At the beginning of Gorilla Dreams, Fossey attends her own funeral and watches her murdered gorillas interacting with the graveside bystanders. She establishes a new relationship with the slain gorilla Digit, who acts as her guide after death as she carefully reviews her life, its challenges, successes, hardships, and the ultimate closure of her murder. Although Fossey's death is officially unsolved, recently released documents obtained through the Freedom of Information Act, as well as testimony from the International War Crimes Tribunal proceedings, offer new suspects, motives, and opportunities. Every fact about Fossey's life is meticulously annotated. However, the setting of her conversations with the murdered gorillas is obviously fictional, yet steeped in African tradition.
Gorilla Dreams: The Legacy of Dian Fossey is a biographical interpretation of the famed primatologist's life that honors the African belief that the dead live on in spiritual form.
Most Helpful Customer Reviews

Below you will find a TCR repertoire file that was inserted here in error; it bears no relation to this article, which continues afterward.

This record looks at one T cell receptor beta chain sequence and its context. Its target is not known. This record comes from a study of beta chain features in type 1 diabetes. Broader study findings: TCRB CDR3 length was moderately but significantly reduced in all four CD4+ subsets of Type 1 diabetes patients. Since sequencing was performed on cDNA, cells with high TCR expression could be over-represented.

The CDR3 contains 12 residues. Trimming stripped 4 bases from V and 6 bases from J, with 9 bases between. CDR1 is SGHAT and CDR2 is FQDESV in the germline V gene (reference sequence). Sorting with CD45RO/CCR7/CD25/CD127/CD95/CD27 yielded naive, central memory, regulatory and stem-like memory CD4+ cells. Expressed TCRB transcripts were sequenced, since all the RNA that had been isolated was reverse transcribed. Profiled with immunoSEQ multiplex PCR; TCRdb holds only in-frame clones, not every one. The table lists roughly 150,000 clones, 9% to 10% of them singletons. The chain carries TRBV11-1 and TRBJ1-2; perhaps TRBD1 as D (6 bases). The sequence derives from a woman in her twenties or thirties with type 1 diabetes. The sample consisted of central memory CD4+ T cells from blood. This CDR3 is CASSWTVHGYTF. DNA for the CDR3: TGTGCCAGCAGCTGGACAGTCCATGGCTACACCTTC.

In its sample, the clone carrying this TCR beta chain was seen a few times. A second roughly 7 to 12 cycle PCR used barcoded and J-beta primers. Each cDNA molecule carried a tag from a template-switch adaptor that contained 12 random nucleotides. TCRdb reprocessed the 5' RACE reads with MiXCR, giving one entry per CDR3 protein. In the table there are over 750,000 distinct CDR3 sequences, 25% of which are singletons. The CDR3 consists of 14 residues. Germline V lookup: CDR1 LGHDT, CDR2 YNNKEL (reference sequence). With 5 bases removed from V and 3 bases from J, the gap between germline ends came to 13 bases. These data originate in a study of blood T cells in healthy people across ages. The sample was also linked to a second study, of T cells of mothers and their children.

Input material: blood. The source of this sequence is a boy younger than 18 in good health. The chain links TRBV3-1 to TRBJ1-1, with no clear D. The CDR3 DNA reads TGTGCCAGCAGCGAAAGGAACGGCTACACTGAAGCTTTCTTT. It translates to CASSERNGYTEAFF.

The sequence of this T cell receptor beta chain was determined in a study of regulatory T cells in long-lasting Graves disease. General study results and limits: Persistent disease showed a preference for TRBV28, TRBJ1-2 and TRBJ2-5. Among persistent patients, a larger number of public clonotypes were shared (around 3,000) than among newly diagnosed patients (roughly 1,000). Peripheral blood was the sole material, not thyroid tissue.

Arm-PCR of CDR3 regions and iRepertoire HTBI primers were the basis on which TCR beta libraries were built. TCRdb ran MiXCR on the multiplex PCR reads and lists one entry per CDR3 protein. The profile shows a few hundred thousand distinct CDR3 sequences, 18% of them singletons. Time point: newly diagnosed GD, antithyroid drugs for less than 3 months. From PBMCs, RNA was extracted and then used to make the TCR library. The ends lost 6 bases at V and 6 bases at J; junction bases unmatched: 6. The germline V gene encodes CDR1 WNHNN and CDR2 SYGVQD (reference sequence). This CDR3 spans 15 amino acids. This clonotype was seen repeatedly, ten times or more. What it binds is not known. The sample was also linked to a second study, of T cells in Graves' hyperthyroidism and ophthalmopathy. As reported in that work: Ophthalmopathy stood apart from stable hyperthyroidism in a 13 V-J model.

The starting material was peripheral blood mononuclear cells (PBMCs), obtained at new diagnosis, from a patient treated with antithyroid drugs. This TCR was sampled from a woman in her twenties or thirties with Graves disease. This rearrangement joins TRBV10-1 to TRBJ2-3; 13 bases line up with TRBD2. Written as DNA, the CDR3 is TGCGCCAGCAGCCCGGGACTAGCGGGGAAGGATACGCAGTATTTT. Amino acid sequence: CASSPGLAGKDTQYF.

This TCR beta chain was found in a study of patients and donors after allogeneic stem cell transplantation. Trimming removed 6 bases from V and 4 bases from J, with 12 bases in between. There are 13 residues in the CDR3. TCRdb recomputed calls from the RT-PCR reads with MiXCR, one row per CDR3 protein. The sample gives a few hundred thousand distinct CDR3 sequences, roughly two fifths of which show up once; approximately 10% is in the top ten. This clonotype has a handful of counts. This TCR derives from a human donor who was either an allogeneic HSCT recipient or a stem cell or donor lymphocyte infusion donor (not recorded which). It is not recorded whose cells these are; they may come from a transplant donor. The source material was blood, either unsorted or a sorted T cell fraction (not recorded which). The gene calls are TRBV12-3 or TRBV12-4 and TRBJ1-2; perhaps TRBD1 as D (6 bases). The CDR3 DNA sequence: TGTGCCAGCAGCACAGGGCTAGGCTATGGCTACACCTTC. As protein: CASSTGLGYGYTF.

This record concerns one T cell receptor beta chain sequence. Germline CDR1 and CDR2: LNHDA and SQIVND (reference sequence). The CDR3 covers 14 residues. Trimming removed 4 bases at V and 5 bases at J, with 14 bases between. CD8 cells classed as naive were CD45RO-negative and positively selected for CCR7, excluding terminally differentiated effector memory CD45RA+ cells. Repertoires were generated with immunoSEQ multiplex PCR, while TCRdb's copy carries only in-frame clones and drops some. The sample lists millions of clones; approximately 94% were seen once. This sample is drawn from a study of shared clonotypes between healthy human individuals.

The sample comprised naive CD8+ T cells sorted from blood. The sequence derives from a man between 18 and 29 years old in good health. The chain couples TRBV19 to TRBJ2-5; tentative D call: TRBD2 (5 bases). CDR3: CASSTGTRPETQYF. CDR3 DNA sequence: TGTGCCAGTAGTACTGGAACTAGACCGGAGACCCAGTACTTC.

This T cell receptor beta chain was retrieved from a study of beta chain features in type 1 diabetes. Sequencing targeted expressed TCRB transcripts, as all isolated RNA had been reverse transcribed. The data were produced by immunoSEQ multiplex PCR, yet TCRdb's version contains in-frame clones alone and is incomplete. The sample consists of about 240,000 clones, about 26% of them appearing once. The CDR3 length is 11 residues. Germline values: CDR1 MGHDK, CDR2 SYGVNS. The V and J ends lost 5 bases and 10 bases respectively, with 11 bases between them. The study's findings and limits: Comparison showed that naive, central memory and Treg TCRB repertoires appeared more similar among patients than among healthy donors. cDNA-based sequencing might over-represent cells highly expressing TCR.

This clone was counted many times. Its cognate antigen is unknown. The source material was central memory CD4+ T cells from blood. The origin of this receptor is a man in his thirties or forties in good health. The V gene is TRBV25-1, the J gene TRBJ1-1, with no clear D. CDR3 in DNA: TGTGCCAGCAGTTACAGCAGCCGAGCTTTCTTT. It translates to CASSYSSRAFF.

This fictional story of Dian Fossey reuntiting with her beloved Digit, her most favorite gorilla, was touching and footnoted often when the author could verify facts. This gave a reality to the book. It was very emotional, as Dian comes to realize she was accepted by the gorillas, whom she considered her 'family'. The frequent referrals to the head wound she received at her death was a jarring connection to her physical end. It startled me every time. The author seemed to sympathize with Fossey's physical issues in the mountains, where it was very difficult to breathe. She suffered from advanced emphysema, and had difficulty going into the hills to see her gorillas. The staff would tell her when they were near. Dian's poor relationship and her mistreatment of poachers were detrimental to her work in the Virungas. She tries to come to terms with that, the isolation of the site, her possible mental illness, and even her unhappy love affairs. These issues the author carefully footnotes for the reader whenever possible. A prior reading of 'Gorillas in the Mist' by Dian Fossey is a must, in order to really understand what she and Digit are talking about! All in all, a sensitive pro-Fossey look at this great researcher's life and work in a lonely, hostile environment. I thoroughly enjoyed it.